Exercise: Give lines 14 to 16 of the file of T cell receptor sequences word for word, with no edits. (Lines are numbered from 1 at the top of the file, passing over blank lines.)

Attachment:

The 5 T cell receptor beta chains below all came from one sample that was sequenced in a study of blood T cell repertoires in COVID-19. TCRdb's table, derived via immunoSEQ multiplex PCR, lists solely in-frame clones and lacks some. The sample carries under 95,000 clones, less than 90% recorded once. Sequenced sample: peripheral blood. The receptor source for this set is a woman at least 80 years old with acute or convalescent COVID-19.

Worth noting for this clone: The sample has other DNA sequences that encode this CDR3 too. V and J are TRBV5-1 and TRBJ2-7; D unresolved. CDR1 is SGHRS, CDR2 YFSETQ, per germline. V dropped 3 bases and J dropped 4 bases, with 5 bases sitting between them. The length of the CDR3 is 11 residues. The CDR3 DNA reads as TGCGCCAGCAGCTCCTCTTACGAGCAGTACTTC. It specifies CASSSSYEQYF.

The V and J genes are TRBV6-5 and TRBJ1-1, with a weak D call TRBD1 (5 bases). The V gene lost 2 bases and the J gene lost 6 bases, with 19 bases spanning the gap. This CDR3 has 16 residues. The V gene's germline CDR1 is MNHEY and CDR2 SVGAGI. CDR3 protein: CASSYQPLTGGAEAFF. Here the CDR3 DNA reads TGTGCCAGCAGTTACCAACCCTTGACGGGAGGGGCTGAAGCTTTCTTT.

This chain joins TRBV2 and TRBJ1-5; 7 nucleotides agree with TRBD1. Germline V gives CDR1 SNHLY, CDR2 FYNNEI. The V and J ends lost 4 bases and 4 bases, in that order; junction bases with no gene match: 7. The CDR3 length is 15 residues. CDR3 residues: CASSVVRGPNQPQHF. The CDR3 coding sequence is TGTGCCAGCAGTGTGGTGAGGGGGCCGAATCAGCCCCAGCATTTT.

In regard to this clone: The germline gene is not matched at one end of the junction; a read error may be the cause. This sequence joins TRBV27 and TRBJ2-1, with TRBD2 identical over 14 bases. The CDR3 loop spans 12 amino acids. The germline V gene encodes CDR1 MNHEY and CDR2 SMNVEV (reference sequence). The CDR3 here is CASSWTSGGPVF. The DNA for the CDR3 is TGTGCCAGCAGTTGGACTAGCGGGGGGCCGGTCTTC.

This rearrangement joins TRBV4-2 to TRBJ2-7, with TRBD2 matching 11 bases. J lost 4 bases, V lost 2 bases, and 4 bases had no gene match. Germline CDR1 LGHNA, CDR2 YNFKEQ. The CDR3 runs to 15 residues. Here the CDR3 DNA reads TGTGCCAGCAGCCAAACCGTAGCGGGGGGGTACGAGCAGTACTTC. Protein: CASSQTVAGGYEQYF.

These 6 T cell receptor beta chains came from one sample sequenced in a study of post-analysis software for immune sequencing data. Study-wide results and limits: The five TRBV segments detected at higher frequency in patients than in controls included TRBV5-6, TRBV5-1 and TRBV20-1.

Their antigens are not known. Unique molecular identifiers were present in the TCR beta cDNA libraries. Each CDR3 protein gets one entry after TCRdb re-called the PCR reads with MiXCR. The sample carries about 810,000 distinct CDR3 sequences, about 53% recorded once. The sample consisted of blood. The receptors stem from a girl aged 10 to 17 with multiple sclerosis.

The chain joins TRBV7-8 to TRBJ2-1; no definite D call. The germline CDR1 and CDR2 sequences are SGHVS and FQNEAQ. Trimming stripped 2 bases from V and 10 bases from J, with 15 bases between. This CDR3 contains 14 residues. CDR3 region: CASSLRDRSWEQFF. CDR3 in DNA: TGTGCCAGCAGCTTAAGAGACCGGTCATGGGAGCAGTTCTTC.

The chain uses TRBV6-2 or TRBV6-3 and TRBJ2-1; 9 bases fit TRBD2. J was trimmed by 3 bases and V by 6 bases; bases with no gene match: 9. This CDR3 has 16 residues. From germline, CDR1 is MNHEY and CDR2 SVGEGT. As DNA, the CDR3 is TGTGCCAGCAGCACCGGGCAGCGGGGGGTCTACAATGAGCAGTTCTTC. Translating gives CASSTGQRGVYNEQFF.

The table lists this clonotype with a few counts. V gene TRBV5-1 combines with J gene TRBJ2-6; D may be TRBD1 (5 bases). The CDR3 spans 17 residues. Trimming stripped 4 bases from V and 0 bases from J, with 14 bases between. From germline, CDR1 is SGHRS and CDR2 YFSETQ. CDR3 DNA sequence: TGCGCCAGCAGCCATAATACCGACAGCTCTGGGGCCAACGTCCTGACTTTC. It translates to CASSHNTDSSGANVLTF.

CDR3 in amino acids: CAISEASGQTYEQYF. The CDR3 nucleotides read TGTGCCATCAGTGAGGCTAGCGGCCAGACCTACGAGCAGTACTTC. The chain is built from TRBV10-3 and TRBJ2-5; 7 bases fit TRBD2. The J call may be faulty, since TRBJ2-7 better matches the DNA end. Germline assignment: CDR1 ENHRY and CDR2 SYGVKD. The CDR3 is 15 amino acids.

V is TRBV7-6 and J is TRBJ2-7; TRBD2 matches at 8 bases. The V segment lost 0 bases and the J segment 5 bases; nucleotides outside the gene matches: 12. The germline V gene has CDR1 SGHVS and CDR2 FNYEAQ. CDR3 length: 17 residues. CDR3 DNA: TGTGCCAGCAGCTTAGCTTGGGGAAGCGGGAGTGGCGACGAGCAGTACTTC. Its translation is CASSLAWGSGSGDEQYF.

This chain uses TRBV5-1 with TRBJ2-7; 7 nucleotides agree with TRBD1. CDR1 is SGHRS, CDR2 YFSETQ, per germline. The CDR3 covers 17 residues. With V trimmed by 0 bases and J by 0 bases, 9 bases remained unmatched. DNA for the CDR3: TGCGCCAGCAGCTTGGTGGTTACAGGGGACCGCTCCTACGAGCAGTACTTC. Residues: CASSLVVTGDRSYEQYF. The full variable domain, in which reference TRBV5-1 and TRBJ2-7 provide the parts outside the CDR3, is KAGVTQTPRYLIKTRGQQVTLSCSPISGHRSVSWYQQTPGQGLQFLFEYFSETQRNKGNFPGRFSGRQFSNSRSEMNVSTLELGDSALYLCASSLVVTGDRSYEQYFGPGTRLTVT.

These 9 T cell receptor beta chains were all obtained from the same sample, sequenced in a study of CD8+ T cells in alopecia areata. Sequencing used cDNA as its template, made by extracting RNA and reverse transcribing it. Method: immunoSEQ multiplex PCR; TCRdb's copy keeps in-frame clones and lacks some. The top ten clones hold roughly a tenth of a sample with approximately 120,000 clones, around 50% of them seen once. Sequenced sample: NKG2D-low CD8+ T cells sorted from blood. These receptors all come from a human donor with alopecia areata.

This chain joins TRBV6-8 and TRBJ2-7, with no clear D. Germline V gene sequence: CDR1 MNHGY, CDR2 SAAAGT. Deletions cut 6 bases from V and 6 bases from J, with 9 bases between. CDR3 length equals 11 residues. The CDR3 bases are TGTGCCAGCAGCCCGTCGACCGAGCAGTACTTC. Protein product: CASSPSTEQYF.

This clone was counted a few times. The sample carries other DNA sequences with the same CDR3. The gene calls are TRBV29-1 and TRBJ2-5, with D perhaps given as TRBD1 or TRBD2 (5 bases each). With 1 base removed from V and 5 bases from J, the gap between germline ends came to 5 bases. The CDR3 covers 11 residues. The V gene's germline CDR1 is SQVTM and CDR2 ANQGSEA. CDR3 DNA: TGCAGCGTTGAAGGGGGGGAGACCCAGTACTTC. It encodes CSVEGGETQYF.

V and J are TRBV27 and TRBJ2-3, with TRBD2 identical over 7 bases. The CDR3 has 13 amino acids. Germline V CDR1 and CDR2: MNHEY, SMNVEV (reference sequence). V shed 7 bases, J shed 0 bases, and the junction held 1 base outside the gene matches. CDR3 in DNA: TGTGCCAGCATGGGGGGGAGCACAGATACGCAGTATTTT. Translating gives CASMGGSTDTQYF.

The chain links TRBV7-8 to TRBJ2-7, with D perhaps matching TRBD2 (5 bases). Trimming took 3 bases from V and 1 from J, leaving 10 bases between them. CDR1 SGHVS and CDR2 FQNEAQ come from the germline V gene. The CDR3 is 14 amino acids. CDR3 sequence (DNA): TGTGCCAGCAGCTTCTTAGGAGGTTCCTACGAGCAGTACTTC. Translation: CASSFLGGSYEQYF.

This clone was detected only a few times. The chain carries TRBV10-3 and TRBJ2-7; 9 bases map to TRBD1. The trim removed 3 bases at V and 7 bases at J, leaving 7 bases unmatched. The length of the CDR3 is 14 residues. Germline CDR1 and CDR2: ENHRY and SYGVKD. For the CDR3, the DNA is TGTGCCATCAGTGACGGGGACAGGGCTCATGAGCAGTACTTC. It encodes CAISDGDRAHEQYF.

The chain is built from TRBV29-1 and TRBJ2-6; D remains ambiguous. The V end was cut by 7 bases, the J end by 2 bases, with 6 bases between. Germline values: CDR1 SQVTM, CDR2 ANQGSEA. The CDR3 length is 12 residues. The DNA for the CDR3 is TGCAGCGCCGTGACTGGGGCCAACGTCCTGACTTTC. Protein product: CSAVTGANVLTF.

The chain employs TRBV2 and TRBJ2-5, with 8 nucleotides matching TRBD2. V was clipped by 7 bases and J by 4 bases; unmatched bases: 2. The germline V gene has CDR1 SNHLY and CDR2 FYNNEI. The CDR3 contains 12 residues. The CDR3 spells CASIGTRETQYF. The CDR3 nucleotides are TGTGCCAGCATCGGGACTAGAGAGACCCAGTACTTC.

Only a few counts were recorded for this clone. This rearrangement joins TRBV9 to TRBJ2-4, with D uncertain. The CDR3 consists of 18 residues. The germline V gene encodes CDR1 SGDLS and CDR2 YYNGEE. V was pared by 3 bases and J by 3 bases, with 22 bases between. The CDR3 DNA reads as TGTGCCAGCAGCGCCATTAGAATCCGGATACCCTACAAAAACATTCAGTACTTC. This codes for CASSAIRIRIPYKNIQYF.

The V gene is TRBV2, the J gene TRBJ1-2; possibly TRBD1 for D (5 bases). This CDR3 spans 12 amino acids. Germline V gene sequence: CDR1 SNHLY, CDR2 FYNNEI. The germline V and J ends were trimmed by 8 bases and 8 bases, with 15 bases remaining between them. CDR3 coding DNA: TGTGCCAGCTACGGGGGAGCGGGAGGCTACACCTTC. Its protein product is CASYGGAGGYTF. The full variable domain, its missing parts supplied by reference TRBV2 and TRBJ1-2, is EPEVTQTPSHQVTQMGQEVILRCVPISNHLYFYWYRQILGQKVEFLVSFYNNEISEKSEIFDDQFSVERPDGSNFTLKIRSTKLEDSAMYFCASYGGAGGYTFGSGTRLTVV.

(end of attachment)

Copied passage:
This chain uses TRBV5-1 with TRBJ2-7; 7 nucleotides agree with TRBD1. CDR1 is SGHRS, CDR2 YFSETQ, per germline. The CDR3 covers 17 residues. With V trimmed by 0 bases and J by 0 bases, 9 bases remained unmatched. DNA for the CDR3: TGCGCCAGCAGCTTGGTGGTTACAGGGGACCGCTCCTACGAGCAGTACTTC. Residues: CASSLVVTGDRSYEQYF. The full variable domain, in which reference TRBV5-1 and TRBJ2-7 provide the parts outside the CDR3, is KAGVTQTPRYLIKTRGQQVTLSCSPISGHRSVSWYQQTPGQGLQFLFEYFSETQRNKGNFPGRFSGRQFSNSRSEMNVSTLELGDSALYLCASSLVVTGDRSYEQYFGPGTRLTVT.

These 9 T cell receptor beta chains were all obtained from the same sample, sequenced in a study of CD8+ T cells in alopecia areata. Sequencing used cDNA as its template, made by extracting RNA and reverse transcribing it. Method: immunoSEQ multiplex PCR; TCRdb's copy keeps in-frame clones and lacks some. The top ten clones hold roughly a tenth of a sample with approximately 120,000 clones, around 50% of them seen once. Sequenced sample: NKG2D-low CD8+ T cells sorted from blood. These receptors all come from a human donor with alopecia areata.

This chain joins TRBV6-8 and TRBJ2-7, with no clear D. Germline V gene sequence: CDR1 MNHGY, CDR2 SAAAGT. Deletions cut 6 bases from V and 6 bases from J, with 9 bases between. CDR3 length equals 11 residues. The CDR3 bases are TGTGCCAGCAGCCCGTCGACCGAGCAGTACTTC. Protein product: CASSPSTEQYF.